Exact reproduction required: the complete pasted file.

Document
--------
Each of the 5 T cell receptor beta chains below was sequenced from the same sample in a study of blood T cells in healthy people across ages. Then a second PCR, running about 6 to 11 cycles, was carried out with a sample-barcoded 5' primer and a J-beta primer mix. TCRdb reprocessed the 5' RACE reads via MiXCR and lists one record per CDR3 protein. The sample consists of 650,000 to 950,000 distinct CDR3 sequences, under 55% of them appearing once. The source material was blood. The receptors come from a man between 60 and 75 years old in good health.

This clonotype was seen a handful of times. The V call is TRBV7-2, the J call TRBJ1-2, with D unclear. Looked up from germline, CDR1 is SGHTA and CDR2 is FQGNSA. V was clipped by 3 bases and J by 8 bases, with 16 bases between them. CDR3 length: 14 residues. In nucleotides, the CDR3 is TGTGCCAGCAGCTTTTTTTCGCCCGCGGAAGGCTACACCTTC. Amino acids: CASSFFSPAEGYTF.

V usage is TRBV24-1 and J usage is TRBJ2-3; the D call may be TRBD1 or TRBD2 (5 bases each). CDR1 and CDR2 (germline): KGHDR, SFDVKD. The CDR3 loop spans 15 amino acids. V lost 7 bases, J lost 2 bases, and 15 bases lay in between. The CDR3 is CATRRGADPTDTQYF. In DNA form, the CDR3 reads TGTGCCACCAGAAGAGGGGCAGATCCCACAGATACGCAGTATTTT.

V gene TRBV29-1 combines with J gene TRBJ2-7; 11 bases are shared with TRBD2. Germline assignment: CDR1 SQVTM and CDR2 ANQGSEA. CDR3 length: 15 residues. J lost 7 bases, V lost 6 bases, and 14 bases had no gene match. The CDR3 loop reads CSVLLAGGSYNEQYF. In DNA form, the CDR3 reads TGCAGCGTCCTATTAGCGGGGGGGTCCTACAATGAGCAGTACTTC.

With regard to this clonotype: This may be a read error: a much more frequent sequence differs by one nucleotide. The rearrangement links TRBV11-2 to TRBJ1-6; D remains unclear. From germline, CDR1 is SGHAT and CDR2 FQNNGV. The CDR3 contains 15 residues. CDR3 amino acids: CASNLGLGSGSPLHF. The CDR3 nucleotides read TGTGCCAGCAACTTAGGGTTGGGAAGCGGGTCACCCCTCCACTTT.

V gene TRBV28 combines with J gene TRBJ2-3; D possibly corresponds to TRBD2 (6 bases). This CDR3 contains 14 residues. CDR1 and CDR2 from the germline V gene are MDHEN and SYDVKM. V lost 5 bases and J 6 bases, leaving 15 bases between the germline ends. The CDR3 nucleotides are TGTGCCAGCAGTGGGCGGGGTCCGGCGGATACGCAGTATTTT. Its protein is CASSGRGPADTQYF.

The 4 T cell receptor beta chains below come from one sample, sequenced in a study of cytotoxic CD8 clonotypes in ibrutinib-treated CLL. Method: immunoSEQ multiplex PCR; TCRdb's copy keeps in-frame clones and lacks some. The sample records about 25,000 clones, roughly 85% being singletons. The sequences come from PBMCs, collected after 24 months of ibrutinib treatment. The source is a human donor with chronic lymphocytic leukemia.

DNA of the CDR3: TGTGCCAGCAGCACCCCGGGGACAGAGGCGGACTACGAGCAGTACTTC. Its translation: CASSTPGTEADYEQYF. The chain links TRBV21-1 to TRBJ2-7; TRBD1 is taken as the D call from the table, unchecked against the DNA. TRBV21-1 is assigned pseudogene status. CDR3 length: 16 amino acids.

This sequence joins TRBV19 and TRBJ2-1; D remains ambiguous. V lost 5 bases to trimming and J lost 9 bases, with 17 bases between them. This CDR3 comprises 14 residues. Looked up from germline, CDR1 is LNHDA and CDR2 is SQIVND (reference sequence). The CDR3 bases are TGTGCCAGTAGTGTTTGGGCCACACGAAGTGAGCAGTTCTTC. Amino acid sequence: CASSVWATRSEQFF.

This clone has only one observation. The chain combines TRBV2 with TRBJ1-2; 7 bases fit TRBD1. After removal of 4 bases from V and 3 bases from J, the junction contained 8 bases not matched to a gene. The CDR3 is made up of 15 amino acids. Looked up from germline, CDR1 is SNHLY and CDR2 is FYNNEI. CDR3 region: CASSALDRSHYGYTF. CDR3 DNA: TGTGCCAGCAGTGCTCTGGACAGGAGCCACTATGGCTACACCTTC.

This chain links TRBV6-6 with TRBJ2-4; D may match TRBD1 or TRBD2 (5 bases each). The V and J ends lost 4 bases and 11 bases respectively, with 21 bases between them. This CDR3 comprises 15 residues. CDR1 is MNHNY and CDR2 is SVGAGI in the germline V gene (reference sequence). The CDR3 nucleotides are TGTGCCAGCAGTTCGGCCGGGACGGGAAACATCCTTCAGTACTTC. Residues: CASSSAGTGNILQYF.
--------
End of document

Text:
Each of the 5 T cell receptor beta chains below was sequenced from the same sample in a study of blood T cells in healthy people across ages. Then a second PCR, running about 6 to 11 cycles, was carried out with a sample-barcoded 5' primer and a J-beta primer mix. TCRdb reprocessed the 5' RACE reads via MiXCR and lists one record per CDR3 protein. The sample consists of 650,000 to 950,000 distinct CDR3 sequences, under 55% of them appearing once. The source material was blood. The receptors come from a man between 60 and 75 years old in good health.

This clonotype was seen a handful of times. The V call is TRBV7-2, the J call TRBJ1-2, with D unclear. Looked up from germline, CDR1 is SGHTA and CDR2 is FQGNSA. V was clipped by 3 bases and J by 8 bases, with 16 bases between them. CDR3 length: 14 residues. In nucleotides, the CDR3 is TGTGCCAGCAGCTTTTTTTCGCCCGCGGAAGGCTACACCTTC. Amino acids: CASSFFSPAEGYTF.

V usage is TRBV24-1 and J usage is TRBJ2-3; the D call may be TRBD1 or TRBD2 (5 bases each). CDR1 and CDR2 (germline): KGHDR, SFDVKD. The CDR3 loop spans 15 amino acids. V lost 7 bases, J lost 2 bases, and 15 bases lay in between. The CDR3 is CATRRGADPTDTQYF. In DNA form, the CDR3 reads TGTGCCACCAGAAGAGGGGCAGATCCCACAGATACGCAGTATTTT.

V gene TRBV29-1 combines with J gene TRBJ2-7; 11 bases are shared with TRBD2. Germline assignment: CDR1 SQVTM and CDR2 ANQGSEA. CDR3 length: 15 residues. J lost 7 bases, V lost 6 bases, and 14 bases had no gene match. The CDR3 loop reads CSVLLAGGSYNEQYF. In DNA form, the CDR3 reads TGCAGCGTCCTATTAGCGGGGGGGTCCTACAATGAGCAGTACTTC.

With regard to this clonotype: This may be a read error: a much more frequent sequence differs by one nucleotide. The rearrangement links TRBV11-2 to TRBJ1-6; D remains unclear. From germline, CDR1 is SGHAT and CDR2 FQNNGV. The CDR3 contains 15 residues. CDR3 amino acids: CASNLGLGSGSPLHF. The CDR3 nucleotides read TGTGCCAGCAACTTAGGGTTGGGAAGCGGGTCACCCCTCCACTTT.

V gene TRBV28 combines with J gene TRBJ2-3; D possibly corresponds to TRBD2 (6 bases). This CDR3 contains 14 residues. CDR1 and CDR2 from the germline V gene are MDHEN and SYDVKM. V lost 5 bases and J 6 bases, leaving 15 bases between the germline ends. The CDR3 nucleotides are TGTGCCAGCAGTGGGCGGGGTCCGGCGGATACGCAGTATTTT. Its protein is CASSGRGPADTQYF.

The 4 T cell receptor beta chains below come from one sample, sequenced in a study of cytotoxic CD8 clonotypes in ibrutinib-treated CLL. Method: immunoSEQ multiplex PCR; TCRdb's copy keeps in-frame clones and lacks some. The sample records about 25,000 clones, roughly 85% being singletons. The sequences come from PBMCs, collected after 24 months of ibrutinib treatment. The source is a human donor with chronic lymphocytic leukemia.

DNA of the CDR3: TGTGCCAGCAGCACCCCGGGGACAGAGGCGGACTACGAGCAGTACTTC. Its translation: CASSTPGTEADYEQYF. The chain links TRBV21-1 to TRBJ2-7; TRBD1 is taken as the D call from the table, unchecked against the DNA. TRBV21-1 is assigned pseudogene status. CDR3 length: 16 amino acids.

This sequence joins TRBV19 and TRBJ2-1; D remains ambiguous. V lost 5 bases to trimming and J lost 9 bases, with 17 bases between them. This CDR3 comprises 14 residues. Looked up from germline, CDR1 is LNHDA and CDR2 is SQIVND (reference sequence). The CDR3 bases are TGTGCCAGTAGTGTTTGGGCCACACGAAGTGAGCAGTTCTTC. Amino acid sequence: CASSVWATRSEQFF.

This clone has only one observation. The chain combines TRBV2 with TRBJ1-2; 7 bases fit TRBD1. After removal of 4 bases from V and 3 bases from J, the junction contained 8 bases not matched to a gene. The CDR3 is made up of 15 amino acids. Looked up from germline, CDR1 is SNHLY and CDR2 is FYNNEI. CDR3 region: CASSALDRSHYGYTF. CDR3 DNA: TGTGCCAGCAGTGCTCTGGACAGGAGCCACTATGGCTACACCTTC.

This chain links TRBV6-6 with TRBJ2-4; D may match TRBD1 or TRBD2 (5 bases each). The V and J ends lost 4 bases and 11 bases respectively, with 21 bases between them. This CDR3 comprises 15 residues. CDR1 is MNHNY and CDR2 is SVGAGI in the germline V gene (reference sequence). The CDR3 nucleotides are TGTGCCAGCAGTTCGGCCGGGACGGGAAACATCCTTCAGTACTTC. Residues: CASSSAGTGNILQYF.